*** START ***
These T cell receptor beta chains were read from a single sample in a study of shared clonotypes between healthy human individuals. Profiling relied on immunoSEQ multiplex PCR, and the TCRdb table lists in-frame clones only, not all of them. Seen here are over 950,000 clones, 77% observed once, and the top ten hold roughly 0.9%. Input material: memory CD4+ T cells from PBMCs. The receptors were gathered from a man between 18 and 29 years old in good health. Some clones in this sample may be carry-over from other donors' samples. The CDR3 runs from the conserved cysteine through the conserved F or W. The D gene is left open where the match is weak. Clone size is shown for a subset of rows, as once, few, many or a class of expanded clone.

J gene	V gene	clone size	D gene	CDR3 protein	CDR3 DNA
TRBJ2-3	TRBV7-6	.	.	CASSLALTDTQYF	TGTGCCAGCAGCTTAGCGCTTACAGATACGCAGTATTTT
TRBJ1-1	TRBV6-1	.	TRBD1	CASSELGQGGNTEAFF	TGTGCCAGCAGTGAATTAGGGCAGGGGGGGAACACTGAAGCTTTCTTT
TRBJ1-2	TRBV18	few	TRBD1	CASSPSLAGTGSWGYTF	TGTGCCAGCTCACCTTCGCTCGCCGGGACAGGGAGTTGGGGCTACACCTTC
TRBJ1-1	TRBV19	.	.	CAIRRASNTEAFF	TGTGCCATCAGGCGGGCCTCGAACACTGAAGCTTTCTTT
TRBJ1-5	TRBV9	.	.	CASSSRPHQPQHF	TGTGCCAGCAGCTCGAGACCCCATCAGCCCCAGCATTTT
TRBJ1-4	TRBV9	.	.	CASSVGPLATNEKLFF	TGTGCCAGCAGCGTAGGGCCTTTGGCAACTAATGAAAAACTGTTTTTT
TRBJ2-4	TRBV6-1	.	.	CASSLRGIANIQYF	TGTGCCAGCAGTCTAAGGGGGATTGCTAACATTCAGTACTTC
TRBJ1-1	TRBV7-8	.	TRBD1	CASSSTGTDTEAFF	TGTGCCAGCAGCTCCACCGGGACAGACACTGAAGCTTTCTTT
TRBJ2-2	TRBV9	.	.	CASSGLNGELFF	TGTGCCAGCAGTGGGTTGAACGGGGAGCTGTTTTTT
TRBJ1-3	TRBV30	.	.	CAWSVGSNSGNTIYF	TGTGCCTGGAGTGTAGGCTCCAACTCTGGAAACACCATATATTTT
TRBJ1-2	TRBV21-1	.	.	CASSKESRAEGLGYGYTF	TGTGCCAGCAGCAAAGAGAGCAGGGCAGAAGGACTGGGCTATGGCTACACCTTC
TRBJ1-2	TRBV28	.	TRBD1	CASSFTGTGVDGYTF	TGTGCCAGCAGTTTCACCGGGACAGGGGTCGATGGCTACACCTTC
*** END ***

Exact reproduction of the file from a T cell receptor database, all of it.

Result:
These T cell receptor beta chains were read from a single sample in a study of shared clonotypes between healthy human individuals. Profiling relied on immunoSEQ multiplex PCR, and the TCRdb table lists in-frame clones only, not all of them. Seen here are over 950,000 clones, 77% observed once, and the top ten hold roughly 0.9%. Input material: memory CD4+ T cells from PBMCs. The receptors were gathered from a man between 18 and 29 years old in good health. Some clones in this sample may be carry-over from other donors' samples. The CDR3 runs from the conserved cysteine through the conserved F or W. The D gene is left open where the match is weak. Clone size is shown for a subset of rows, as once, few, many or a class of expanded clone.

J gene	V gene	clone size	D gene	CDR3 protein	CDR3 DNA
TRBJ2-3	TRBV7-6	.	.	CASSLALTDTQYF	TGTGCCAGCAGCTTAGCGCTTACAGATACGCAGTATTTT
TRBJ1-1	TRBV6-1	.	TRBD1	CASSELGQGGNTEAFF	TGTGCCAGCAGTGAATTAGGGCAGGGGGGGAACACTGAAGCTTTCTTT
TRBJ1-2	TRBV18	few	TRBD1	CASSPSLAGTGSWGYTF	TGTGCCAGCTCACCTTCGCTCGCCGGGACAGGGAGTTGGGGCTACACCTTC
TRBJ1-1	TRBV19	.	.	CAIRRASNTEAFF	TGTGCCATCAGGCGGGCCTCGAACACTGAAGCTTTCTTT
TRBJ1-5	TRBV9	.	.	CASSSRPHQPQHF	TGTGCCAGCAGCTCGAGACCCCATCAGCCCCAGCATTTT
TRBJ1-4	TRBV9	.	.	CASSVGPLATNEKLFF	TGTGCCAGCAGCGTAGGGCCTTTGGCAACTAATGAAAAACTGTTTTTT
TRBJ2-4	TRBV6-1	.	.	CASSLRGIANIQYF	TGTGCCAGCAGTCTAAGGGGGATTGCTAACATTCAGTACTTC
TRBJ1-1	TRBV7-8	.	TRBD1	CASSSTGTDTEAFF	TGTGCCAGCAGCTCCACCGGGACAGACACTGAAGCTTTCTTT
TRBJ2-2	TRBV9	.	.	CASSGLNGELFF	TGTGCCAGCAGTGGGTTGAACGGGGAGCTGTTTTTT
TRBJ1-3	TRBV30	.	.	CAWSVGSNSGNTIYF	TGTGCCTGGAGTGTAGGCTCCAACTCTGGAAACACCATATATTTT
TRBJ1-2	TRBV21-1	.	.	CASSKESRAEGLGYGYTF	TGTGCCAGCAGCAAAGAGAGCAGGGCAGAAGGACTGGGCTATGGCTACACCTTC
TRBJ1-2	TRBV28	.	TRBD1	CASSFTGTGVDGYTF	TGTGCCAGCAGTTTCACCGGGACAGGGGTCGATGGCTACACCTTC